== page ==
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Online Library Orientation: Evaluating Sources & Fake News

This LibGuide offers general information about the HCC Libraries, library services, and resources available for research.

Website Evaluation Tools

Think carefully about the sources you are finding and using. Here are some tools that can help:

Currency - How recent is the information?

Reliability - What kind of information is included in the resource? Is it balanced? Does the creator provide references or sources for data or quotations?

Authority - Who is the creator or author? Who is the publisher or sponsor? What is the author's or publisher's interest (if any) in this information?

Accuracy - Is the content readable? Is the content truthful? Is the content correct?

  • Purpose/Point of View - Is this fact or opinion? Is the creator/author trying to sell you something; persuade you about something?

How To Spot Fake News

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8 Steps

Consider the Source

Some fictional and satirical news sites provide disclaimers, like The Onion, which is well-known for being fake and acknowledges being satirical in their About page. But others aren't so forthright, and you'll have to investigate. Check Snopes.com to see if they've disbunked the source you're considering using.

Read Beyond the Headline

If a click-bait headline got your attention, make sure to read the entire article before assuming the headline is accurate and true.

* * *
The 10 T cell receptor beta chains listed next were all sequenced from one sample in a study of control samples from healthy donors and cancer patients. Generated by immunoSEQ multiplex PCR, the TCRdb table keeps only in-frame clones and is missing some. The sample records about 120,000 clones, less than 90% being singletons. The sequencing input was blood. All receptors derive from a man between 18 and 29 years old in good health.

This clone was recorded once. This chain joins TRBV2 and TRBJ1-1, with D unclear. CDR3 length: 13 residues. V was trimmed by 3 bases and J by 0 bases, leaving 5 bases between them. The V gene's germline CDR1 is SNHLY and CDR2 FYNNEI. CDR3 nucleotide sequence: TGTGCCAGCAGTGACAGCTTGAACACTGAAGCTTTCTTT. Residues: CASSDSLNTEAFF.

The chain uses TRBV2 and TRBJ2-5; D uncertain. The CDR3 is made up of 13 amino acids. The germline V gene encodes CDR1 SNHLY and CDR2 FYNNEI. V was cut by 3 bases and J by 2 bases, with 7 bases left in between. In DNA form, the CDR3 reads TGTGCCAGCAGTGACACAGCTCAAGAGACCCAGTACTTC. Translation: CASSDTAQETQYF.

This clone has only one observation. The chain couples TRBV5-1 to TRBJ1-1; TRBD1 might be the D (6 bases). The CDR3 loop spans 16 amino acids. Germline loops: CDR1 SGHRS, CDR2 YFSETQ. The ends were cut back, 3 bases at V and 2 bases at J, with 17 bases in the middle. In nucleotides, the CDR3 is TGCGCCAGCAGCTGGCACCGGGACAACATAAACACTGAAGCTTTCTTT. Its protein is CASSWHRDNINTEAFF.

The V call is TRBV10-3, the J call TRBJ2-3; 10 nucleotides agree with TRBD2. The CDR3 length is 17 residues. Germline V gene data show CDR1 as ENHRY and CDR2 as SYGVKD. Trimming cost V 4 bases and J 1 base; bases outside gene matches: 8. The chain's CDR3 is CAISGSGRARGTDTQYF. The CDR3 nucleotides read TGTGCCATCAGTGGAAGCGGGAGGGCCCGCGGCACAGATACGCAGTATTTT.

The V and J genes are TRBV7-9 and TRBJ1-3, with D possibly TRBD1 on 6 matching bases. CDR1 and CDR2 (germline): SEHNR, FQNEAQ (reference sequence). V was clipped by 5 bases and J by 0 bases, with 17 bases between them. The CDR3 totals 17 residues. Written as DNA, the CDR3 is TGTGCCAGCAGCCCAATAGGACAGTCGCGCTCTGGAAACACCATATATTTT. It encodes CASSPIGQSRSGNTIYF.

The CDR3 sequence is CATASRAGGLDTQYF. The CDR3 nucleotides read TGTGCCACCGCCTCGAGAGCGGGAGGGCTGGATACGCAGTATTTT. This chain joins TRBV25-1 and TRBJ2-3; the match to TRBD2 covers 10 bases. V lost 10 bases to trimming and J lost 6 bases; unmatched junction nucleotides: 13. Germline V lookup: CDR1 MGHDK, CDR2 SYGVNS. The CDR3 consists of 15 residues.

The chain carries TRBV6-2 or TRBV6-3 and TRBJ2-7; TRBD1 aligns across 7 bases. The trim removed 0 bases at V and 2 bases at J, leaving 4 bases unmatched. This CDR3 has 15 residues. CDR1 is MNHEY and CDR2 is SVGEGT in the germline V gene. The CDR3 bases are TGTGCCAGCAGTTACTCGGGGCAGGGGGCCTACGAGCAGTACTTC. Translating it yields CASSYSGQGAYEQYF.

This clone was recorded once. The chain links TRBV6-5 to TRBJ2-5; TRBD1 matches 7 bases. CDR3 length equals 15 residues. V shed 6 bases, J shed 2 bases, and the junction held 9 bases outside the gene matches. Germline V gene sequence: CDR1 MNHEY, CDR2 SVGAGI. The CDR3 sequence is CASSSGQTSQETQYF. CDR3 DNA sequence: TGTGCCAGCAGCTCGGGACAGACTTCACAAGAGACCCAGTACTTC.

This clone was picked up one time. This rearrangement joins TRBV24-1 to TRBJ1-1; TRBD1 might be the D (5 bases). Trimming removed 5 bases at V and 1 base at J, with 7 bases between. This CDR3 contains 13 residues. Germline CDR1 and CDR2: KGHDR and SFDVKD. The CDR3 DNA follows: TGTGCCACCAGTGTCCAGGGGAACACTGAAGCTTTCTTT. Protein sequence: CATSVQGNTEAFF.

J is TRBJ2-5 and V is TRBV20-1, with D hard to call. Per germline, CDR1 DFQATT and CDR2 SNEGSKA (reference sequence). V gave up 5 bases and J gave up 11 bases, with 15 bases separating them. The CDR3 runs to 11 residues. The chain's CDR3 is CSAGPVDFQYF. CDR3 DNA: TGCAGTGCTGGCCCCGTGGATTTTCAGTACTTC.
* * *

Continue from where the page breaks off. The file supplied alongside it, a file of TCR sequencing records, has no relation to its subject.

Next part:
Check the Author

Is the author a real person? Are their credentials accurate? Do a quick search to make sure they're real and credible.

What's the Support?

Sometimes fake articles cite official-sounding sources, but click the links or do a quick search on those. Make sure they're real, and if they are, that they actually support the article's claims.

Check the Date

Some fake or dishonest articles recycle real events but claim they happened more recently or earlier than they actually did, which changes the entire context of the subject matter.

Is It a Joke?

Remember that satire is very popular, especially online. Before you believe what you read, even if it's subtle satire and looks official at first glance, take a moment to really check it out.

Check Your Biases

This one is difficult, but recognize that confirmation bias will inherently make you more likely to believe things that support your own beliefs and opinions. Even if you're predisposed to believe it, check it out, too.

Consult the Experts

If you're still not sure, try checking Snopes.com, FactCheck.org, the Washington Post Fact Checker, or PolitiFact.com to see if something's been debunked.